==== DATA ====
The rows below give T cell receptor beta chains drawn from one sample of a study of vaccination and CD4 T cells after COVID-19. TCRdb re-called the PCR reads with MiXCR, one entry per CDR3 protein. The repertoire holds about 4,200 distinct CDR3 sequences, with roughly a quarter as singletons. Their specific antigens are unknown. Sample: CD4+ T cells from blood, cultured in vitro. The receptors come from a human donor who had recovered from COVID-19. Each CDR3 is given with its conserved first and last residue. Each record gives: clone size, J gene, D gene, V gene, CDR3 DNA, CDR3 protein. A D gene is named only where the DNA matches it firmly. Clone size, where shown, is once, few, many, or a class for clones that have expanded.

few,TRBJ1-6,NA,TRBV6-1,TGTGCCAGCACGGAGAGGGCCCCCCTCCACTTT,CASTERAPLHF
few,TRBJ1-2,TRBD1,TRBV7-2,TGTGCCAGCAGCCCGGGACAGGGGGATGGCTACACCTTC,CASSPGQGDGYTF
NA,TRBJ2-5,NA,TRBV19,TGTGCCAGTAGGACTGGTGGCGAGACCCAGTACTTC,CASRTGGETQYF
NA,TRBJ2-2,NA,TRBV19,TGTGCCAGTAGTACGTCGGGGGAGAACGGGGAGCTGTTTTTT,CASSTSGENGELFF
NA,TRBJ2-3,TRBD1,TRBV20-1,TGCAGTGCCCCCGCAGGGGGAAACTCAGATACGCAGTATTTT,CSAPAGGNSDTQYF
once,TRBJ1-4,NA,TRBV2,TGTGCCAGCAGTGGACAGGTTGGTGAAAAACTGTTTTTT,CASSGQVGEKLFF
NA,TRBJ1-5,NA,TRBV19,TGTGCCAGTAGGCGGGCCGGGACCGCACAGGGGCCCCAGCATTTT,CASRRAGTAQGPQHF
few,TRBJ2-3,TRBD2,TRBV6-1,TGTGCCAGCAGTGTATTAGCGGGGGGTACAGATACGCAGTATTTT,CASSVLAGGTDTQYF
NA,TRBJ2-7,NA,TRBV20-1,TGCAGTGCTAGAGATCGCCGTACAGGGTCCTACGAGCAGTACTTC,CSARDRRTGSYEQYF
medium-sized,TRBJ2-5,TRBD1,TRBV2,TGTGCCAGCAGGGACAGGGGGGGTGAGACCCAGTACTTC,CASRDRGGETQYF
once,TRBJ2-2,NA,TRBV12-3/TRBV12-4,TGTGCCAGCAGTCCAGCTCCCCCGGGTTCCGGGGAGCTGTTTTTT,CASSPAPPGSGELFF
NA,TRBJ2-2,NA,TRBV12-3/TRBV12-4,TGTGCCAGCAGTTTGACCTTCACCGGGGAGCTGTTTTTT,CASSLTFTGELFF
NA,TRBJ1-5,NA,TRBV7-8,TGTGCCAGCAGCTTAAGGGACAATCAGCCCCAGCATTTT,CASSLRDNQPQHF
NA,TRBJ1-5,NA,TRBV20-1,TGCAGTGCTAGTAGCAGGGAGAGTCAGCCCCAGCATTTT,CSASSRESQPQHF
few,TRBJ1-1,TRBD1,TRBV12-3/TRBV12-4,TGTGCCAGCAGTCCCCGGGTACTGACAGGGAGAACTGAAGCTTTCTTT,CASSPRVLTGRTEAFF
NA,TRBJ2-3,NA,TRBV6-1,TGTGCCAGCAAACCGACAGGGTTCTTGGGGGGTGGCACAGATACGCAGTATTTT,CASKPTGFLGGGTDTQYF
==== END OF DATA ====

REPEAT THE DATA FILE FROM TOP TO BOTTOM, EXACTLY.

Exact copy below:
The rows below give T cell receptor beta chains drawn from one sample of a study of vaccination and CD4 T cells after COVID-19. TCRdb re-called the PCR reads with MiXCR, one entry per CDR3 protein. The repertoire holds about 4,200 distinct CDR3 sequences, with roughly a quarter as singletons. Their specific antigens are unknown. Sample: CD4+ T cells from blood, cultured in vitro. The receptors come from a human donor who had recovered from COVID-19. Each CDR3 is given with its conserved first and last residue. Each record gives: clone size, J gene, D gene, V gene, CDR3 DNA, CDR3 protein. A D gene is named only where the DNA matches it firmly. Clone size, where shown, is once, few, many, or a class for clones that have expanded.

few,TRBJ1-6,NA,TRBV6-1,TGTGCCAGCACGGAGAGGGCCCCCCTCCACTTT,CASTERAPLHF
few,TRBJ1-2,TRBD1,TRBV7-2,TGTGCCAGCAGCCCGGGACAGGGGGATGGCTACACCTTC,CASSPGQGDGYTF
NA,TRBJ2-5,NA,TRBV19,TGTGCCAGTAGGACTGGTGGCGAGACCCAGTACTTC,CASRTGGETQYF
NA,TRBJ2-2,NA,TRBV19,TGTGCCAGTAGTACGTCGGGGGAGAACGGGGAGCTGTTTTTT,CASSTSGENGELFF
NA,TRBJ2-3,TRBD1,TRBV20-1,TGCAGTGCCCCCGCAGGGGGAAACTCAGATACGCAGTATTTT,CSAPAGGNSDTQYF
once,TRBJ1-4,NA,TRBV2,TGTGCCAGCAGTGGACAGGTTGGTGAAAAACTGTTTTTT,CASSGQVGEKLFF
NA,TRBJ1-5,NA,TRBV19,TGTGCCAGTAGGCGGGCCGGGACCGCACAGGGGCCCCAGCATTTT,CASRRAGTAQGPQHF
few,TRBJ2-3,TRBD2,TRBV6-1,TGTGCCAGCAGTGTATTAGCGGGGGGTACAGATACGCAGTATTTT,CASSVLAGGTDTQYF
NA,TRBJ2-7,NA,TRBV20-1,TGCAGTGCTAGAGATCGCCGTACAGGGTCCTACGAGCAGTACTTC,CSARDRRTGSYEQYF
medium-sized,TRBJ2-5,TRBD1,TRBV2,TGTGCCAGCAGGGACAGGGGGGGTGAGACCCAGTACTTC,CASRDRGGETQYF
once,TRBJ2-2,NA,TRBV12-3/TRBV12-4,TGTGCCAGCAGTCCAGCTCCCCCGGGTTCCGGGGAGCTGTTTTTT,CASSPAPPGSGELFF
NA,TRBJ2-2,NA,TRBV12-3/TRBV12-4,TGTGCCAGCAGTTTGACCTTCACCGGGGAGCTGTTTTTT,CASSLTFTGELFF
NA,TRBJ1-5,NA,TRBV7-8,TGTGCCAGCAGCTTAAGGGACAATCAGCCCCAGCATTTT,CASSLRDNQPQHF
NA,TRBJ1-5,NA,TRBV20-1,TGCAGTGCTAGTAGCAGGGAGAGTCAGCCCCAGCATTTT,CSASSRESQPQHF
few,TRBJ1-1,TRBD1,TRBV12-3/TRBV12-4,TGTGCCAGCAGTCCCCGGGTACTGACAGGGAGAACTGAAGCTTTCTTT,CASSPRVLTGRTEAFF
NA,TRBJ2-3,NA,TRBV6-1,TGTGCCAGCAAACCGACAGGGTTCTTGGGGGGTGGCACAGATACGCAGTATTTT,CASKPTGFLGGGTDTQYF